From Bangkok to Brooklyn to the Brandenburg Gate, global menorah lightings reflected each region’s special flavor, but each issued a far-reaching, universal statement of tolerance, togetherness and unity.

“It’s in the true spirit of Judaism to bring light to the masses,” says Rabbi Danny Yiftach of Chabad-Lubavitch of Marina Del Rey, a seaside hamlet in Los Angeles County, where a first-night menorah kindling drew a crowd of 200 people. “Light represents freedom and is a beacon of inspiration.”

Festivities included a ventriloquist performance for children and a special perk in the way of a traveling kosher hot truck offering a variety of Israeli edibles, a treat for Jews in an area lacking its own kosher supermarket.

“We’re trying to establish a set schedule [for the truck] to make kosher food readily available to people in the neighborhood,” says Yiftach.

But it was the spontaneous dancing that broke out up and down Washington Boulevard, a main thoroughfare through town, which sparked a rousing reaction from passers-by.

“The traffic was jam-packed,” effuses Yiftach. “People that were walking by – Jews, non-Jews, everyone – parked their cars and came to join us. It was a superb event and very special for the people of Marina Del Rey.”

A Chanukah menorah lighting planned for Sunday on the front steps of Pasadena City Hall in Pasadena, Calif., has drawn community interest of a different sort. The theme of the outdoor event is “Tournament of Lights,” in keeping with the annual New Year’s Day Tournament of Roses Parade for which the city is famous.

The centerpiece of the latke and chocolate gelt-filled celebration – an estimated 300 are expected to attend – is a seven-foot menorah to be festooned with aromatic flowers.

“We’ve developed a relationship with the florist,” explains Chani Hanoka of the shop owner who donated the fragrant blooms. Her husband, Rabbi Chaim Hanoka has been purchasing Shabbat bouquets weekly from the non-Jewish proprietor for the past fifteen years.

“When you have a man who is not Jewish donating so many beautiful flowers for Chanukah,” continues Hanoka, co-director of the local Chabad House, “it becomes a real community event.”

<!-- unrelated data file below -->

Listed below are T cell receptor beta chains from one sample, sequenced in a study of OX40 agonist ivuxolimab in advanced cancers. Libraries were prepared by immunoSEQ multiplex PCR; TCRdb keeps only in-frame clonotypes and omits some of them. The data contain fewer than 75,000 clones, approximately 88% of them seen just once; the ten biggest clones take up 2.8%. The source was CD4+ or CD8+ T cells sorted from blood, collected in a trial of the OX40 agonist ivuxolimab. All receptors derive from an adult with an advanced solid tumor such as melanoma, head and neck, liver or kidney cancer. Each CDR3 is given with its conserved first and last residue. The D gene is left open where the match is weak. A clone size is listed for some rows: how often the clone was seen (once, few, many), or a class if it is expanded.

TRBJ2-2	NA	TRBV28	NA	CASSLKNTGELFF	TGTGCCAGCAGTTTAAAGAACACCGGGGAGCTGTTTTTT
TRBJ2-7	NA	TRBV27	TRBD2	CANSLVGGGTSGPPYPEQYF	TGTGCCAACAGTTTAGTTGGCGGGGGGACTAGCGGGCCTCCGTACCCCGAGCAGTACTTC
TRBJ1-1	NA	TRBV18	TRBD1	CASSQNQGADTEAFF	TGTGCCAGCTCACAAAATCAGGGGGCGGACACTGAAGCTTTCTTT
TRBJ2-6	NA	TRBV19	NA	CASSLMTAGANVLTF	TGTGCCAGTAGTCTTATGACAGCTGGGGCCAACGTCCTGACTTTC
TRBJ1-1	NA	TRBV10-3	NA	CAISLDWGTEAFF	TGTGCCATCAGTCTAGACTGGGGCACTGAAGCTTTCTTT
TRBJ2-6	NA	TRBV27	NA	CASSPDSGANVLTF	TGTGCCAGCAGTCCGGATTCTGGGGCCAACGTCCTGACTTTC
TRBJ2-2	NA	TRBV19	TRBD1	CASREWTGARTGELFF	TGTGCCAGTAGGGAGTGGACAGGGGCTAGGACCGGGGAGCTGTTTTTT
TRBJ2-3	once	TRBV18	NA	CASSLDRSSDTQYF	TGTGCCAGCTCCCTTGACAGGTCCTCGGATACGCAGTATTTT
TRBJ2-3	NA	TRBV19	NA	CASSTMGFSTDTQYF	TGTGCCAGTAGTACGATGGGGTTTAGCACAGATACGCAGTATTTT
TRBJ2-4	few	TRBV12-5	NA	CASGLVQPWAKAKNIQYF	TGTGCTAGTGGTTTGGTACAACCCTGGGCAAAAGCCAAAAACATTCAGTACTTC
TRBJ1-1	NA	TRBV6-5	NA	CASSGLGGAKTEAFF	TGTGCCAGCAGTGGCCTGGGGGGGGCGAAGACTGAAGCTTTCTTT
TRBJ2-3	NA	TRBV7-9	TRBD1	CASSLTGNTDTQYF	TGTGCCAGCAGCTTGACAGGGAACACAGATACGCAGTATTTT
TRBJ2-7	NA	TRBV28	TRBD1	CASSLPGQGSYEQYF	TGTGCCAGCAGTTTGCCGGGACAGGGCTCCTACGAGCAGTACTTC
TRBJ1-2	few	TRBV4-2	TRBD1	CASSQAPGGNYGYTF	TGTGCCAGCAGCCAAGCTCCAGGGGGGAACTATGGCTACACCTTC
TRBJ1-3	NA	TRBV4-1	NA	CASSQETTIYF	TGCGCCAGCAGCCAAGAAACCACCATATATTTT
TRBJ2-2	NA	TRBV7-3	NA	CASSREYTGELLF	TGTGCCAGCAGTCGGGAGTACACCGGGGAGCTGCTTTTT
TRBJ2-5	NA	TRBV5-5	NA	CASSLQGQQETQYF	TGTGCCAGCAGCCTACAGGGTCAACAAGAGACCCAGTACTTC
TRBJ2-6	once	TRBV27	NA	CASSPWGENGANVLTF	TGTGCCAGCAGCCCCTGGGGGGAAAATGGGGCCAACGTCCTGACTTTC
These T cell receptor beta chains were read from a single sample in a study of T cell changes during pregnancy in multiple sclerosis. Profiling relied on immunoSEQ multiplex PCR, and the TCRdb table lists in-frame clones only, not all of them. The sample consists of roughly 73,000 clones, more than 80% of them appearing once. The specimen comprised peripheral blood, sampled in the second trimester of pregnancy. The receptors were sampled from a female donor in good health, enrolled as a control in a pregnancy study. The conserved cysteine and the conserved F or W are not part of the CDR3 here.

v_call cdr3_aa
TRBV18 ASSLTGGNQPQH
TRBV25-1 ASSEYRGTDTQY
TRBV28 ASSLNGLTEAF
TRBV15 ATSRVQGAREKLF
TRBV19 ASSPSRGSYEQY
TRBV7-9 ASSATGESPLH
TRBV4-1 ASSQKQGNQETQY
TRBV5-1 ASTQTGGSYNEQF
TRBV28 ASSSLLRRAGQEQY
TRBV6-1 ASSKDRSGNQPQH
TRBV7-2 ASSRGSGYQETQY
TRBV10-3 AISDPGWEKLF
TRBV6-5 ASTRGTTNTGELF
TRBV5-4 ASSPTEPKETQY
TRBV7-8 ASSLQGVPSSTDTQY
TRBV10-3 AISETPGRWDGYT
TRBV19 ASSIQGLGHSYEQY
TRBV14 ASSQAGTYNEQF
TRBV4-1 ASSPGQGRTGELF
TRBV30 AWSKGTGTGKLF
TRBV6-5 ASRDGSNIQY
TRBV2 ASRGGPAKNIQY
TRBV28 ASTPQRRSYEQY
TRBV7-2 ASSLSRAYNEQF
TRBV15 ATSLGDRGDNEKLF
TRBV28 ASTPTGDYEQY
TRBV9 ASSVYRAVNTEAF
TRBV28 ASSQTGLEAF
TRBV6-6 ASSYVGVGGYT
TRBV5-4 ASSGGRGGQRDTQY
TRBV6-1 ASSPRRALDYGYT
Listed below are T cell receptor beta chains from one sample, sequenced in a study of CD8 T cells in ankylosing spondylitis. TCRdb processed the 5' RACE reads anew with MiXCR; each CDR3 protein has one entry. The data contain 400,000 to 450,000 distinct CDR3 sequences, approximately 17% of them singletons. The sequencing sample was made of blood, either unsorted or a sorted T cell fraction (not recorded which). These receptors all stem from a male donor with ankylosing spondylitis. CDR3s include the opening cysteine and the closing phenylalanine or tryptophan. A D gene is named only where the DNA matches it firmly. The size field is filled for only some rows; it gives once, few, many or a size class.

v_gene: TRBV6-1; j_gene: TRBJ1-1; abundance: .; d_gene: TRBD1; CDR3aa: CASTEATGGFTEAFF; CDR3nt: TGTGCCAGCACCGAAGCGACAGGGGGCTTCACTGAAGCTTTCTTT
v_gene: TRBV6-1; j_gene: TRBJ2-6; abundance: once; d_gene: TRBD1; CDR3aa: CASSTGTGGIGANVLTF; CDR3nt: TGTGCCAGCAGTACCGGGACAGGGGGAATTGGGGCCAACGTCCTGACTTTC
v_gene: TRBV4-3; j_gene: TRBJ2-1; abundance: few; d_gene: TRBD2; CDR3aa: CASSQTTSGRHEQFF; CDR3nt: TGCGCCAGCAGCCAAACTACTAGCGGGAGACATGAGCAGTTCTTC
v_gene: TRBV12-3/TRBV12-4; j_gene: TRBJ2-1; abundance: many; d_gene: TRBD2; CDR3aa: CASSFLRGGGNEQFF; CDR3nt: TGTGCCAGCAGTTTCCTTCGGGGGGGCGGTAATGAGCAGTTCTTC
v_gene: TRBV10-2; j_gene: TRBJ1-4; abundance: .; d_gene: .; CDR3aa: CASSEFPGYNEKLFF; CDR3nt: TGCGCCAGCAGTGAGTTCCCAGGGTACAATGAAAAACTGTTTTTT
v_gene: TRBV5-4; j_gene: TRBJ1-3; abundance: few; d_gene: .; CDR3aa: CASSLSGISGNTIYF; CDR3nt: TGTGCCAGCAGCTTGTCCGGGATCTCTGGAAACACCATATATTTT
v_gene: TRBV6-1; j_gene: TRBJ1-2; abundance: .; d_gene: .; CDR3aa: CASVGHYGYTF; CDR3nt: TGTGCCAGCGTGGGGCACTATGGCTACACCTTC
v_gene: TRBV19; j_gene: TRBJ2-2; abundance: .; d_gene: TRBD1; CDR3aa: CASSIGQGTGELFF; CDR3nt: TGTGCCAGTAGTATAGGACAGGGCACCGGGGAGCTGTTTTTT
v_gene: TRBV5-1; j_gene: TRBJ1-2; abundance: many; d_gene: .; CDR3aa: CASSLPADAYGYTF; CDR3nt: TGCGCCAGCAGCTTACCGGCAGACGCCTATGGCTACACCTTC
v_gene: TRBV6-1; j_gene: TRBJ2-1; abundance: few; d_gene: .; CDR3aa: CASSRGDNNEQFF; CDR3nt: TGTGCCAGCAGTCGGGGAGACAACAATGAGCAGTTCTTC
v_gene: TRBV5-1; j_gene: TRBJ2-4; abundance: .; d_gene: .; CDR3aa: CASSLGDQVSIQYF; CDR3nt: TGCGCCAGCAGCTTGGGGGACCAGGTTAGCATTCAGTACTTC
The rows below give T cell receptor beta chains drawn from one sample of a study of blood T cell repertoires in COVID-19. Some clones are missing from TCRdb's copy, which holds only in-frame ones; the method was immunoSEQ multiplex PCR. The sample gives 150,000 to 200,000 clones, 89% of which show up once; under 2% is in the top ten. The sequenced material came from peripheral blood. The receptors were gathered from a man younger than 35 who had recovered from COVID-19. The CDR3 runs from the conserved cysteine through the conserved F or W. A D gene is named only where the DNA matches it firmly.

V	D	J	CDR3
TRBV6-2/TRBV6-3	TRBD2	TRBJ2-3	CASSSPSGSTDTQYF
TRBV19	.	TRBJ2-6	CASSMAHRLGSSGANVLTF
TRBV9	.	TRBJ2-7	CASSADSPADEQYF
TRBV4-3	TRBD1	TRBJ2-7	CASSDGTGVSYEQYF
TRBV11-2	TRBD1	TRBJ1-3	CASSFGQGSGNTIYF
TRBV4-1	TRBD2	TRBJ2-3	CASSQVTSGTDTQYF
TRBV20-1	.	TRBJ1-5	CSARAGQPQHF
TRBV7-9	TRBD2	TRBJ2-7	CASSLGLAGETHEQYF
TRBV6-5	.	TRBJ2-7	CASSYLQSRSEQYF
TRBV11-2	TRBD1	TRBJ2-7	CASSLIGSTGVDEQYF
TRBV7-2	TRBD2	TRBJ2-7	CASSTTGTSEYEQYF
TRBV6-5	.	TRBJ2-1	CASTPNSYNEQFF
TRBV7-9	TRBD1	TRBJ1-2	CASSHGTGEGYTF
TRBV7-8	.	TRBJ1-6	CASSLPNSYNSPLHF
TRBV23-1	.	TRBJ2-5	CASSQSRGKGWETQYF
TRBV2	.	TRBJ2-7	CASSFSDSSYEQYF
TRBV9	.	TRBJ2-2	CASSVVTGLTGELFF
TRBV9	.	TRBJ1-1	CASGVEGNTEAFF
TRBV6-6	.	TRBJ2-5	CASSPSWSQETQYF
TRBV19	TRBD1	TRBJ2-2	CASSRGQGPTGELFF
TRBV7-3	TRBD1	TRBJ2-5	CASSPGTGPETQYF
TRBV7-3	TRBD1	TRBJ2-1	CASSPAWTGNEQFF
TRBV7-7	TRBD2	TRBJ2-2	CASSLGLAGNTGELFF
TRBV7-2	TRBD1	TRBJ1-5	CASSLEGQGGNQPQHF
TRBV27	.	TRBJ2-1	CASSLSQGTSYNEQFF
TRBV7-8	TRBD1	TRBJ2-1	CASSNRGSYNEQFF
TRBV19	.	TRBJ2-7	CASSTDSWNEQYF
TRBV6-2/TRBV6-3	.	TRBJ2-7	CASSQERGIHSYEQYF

Many cities have organized grand, bedecked parades to celebrate the Festival of Lights. On Wednesday night, Chabad of Augusta, Maine, held its inaugural Chanukah procession, and on Thursday, Chabad of Hawaii sent a caravan of menorah-adorned cars through the tree-lined streets of Honolulu. (All told, more than 15,000 events in 75 countries will take place before the end of the holiday. To locate one near you, click here.)

Chabad of Palm Beach Gardens, Fla, meanwhile, held its first parade on the second night of Chanukah, local residents driving some 40 vehicles affixed with wooden, three-feet-tall menorahs down PGA Boulevard during rush hour traffic.

“Many people are under the mistaken impression that Judaism is relevant only in the synagogues and Hebrew schools, but not for real life,” laments Rabbi Dovid Vigler. “We are out to change that notion. The Syrian Greeks tried to force the Jews to denounce G‑d. In an effort to reverse the assimilation attempts, we wear our colors proudly upon our cars for all to witness.”

A menorah made out of Lego building blocks wows a crowd.
A menorah made out of Lego building blocks wows a crowd.

Chanukah, Vigler points out, is a holiday wherein anybody, regardless of one’s religious affiliation, can revel in its joy and spirit as put forth by the symbol of the brightly sparked menorah.

“For many locals that might struggle with the wearing of a yarmule on a regular basis,” illustrates Vigler, “this is a real achievement in openly displaying their Jewish identity so proudly. There is a definite excitement and energy in the community.”

In such far-flung, tropical locales as Thailand – approximately 1,000 Jews reside in Bangkok – and Puerto Rico, with a Jewish population of around 2,000 people, public menorah lightings serve as an opportunity to pull Jewish individuals together.

“For the first time, the traditional Chanukah doughnuts known as sufganiyot will be made in Puerto Rico at Chabad’s kitchen,” says Rabbi Mendel Zarchi. “In years passed they were brought in from New York.”

At its menorah lighting on Monday, Chabad of Bangkok will put a Thai twist on traditional Chanukah fare.

“The food is spicier to cater to the local tastes,” says Rabbi Yosef Kantor, who anticipates a crowd of around 400.

But the main focus of Chanukah, affirms Rabbi Yosef Moscowitz of Chabad of Illinois, is on the candles lit each night, and their collective eternal plea of carving out hope no matter what the depths of despair.

“There’s a lot of doubt out there,” asserts Moscowitz, spearheading a Sunday parade in Chicago where a veritable fleet of 100 menorah-topped vehicles will zip along Lakeshore Drive.

“People are wondering whether things are going to get better or not,” he explains. “Strangers are seeing these [menorahs] and they are inspired. The message is getting out there. They suddenly feel enlightened. When everything looks bleak, every day we increase the light. No matter where you are, you increase the light every day, and that’s how you pull through.”